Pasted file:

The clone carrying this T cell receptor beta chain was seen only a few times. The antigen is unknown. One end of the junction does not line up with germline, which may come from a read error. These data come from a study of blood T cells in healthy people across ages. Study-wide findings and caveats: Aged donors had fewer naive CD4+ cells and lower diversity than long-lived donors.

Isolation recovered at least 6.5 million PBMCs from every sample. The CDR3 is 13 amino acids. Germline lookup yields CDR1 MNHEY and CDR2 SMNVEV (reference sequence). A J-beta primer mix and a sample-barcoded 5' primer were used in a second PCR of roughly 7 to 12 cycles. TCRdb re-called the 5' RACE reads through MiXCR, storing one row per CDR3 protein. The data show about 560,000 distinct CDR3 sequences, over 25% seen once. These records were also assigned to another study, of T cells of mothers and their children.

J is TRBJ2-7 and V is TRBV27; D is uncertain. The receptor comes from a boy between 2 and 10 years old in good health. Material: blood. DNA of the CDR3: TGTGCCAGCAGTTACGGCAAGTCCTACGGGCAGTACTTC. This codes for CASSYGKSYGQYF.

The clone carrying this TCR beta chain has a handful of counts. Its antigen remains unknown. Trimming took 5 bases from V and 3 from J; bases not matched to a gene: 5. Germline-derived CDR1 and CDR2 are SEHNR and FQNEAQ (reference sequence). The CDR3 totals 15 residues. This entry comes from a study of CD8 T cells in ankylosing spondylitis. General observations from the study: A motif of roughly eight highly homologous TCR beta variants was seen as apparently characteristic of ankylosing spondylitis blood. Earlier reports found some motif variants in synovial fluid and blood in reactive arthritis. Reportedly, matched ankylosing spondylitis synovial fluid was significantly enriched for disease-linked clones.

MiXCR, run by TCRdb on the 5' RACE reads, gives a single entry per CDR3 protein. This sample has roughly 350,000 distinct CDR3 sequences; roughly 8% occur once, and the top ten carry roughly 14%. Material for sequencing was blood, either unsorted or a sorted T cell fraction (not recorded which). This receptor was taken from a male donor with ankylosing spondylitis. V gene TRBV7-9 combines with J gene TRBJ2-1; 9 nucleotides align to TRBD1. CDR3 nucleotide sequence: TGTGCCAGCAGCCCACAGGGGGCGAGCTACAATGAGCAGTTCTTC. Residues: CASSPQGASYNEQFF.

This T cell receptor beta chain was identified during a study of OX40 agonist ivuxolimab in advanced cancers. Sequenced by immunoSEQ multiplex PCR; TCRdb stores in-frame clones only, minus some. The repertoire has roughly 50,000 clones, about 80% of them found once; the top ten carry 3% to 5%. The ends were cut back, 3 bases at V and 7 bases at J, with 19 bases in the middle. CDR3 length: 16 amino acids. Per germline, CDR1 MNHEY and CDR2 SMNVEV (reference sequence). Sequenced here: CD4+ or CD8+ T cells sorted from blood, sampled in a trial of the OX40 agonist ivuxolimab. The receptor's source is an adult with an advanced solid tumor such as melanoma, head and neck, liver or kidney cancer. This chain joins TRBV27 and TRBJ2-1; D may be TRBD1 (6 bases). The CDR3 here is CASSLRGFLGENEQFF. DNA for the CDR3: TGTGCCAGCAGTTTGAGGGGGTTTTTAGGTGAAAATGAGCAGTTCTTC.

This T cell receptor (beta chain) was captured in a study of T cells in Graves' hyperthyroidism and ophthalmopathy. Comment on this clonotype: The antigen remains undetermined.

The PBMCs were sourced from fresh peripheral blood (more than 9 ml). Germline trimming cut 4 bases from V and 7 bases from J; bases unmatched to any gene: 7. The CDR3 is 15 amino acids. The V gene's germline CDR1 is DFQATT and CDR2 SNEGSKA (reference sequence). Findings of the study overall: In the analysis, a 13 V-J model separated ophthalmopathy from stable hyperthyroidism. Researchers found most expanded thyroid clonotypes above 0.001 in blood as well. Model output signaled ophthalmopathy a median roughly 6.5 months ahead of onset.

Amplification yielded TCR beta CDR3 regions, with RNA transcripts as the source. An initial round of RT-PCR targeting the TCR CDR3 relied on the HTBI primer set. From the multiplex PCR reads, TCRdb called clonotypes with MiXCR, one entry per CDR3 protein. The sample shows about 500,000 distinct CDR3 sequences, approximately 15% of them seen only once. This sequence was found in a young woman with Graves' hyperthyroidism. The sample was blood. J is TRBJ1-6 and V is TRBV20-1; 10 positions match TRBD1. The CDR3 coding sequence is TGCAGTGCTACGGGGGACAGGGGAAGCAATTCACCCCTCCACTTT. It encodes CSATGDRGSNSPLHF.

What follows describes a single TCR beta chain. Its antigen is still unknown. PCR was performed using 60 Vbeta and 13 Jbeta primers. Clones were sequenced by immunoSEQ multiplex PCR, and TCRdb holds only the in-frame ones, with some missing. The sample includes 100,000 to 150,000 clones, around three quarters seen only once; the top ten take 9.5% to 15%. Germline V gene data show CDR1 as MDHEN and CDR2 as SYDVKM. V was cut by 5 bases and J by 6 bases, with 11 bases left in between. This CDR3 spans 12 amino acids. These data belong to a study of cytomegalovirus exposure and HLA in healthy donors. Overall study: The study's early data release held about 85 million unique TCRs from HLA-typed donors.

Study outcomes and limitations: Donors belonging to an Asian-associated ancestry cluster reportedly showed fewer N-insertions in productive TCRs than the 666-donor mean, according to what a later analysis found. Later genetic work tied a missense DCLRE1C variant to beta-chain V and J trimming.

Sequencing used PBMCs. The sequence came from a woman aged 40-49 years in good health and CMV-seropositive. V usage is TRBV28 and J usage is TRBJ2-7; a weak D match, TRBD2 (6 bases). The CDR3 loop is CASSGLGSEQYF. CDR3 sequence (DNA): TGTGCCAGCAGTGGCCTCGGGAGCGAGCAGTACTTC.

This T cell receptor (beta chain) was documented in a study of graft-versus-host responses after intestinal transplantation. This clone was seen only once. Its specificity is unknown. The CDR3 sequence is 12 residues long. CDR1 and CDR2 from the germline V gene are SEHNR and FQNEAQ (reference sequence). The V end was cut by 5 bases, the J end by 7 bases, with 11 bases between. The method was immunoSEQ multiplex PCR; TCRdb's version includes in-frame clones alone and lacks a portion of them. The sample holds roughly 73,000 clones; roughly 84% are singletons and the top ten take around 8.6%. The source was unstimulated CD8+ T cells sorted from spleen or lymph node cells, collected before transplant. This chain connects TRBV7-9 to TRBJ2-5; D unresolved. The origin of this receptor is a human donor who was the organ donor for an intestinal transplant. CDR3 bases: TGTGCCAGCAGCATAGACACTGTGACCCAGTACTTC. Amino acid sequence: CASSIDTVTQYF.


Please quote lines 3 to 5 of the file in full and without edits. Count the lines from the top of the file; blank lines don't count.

J is TRBJ2-7 and V is TRBV27; D is uncertain. The receptor comes from a boy between 2 and 10 years old in good health. Material: blood. DNA of the CDR3: TGTGCCAGCAGTTACGGCAAGTCCTACGGGCAGTACTTC. This codes for CASSYGKSYGQYF.

The clone carrying this TCR beta chain has a handful of counts. Its antigen remains unknown. Trimming took 5 bases from V and 3 from J; bases not matched to a gene: 5. Germline-derived CDR1 and CDR2 are SEHNR and FQNEAQ (reference sequence). The CDR3 totals 15 residues. This entry comes from a study of CD8 T cells in ankylosing spondylitis. General observations from the study: A motif of roughly eight highly homologous TCR beta variants was seen as apparently characteristic of ankylosing spondylitis blood. Earlier reports found some motif variants in synovial fluid and blood in reactive arthritis. Reportedly, matched ankylosing spondylitis synovial fluid was significantly enriched for disease-linked clones.

MiXCR, run by TCRdb on the 5' RACE reads, gives a single entry per CDR3 protein. This sample has roughly 350,000 distinct CDR3 sequences; roughly 8% occur once, and the top ten carry roughly 14%. Material for sequencing was blood, either unsorted or a sorted T cell fraction (not recorded which). This receptor was taken from a male donor with ankylosing spondylitis. V gene TRBV7-9 combines with J gene TRBJ2-1; 9 nucleotides align to TRBD1. CDR3 nucleotide sequence: TGTGCCAGCAGCCCACAGGGGGCGAGCTACAATGAGCAGTTCTTC. Residues: CASSPQGASYNEQFF.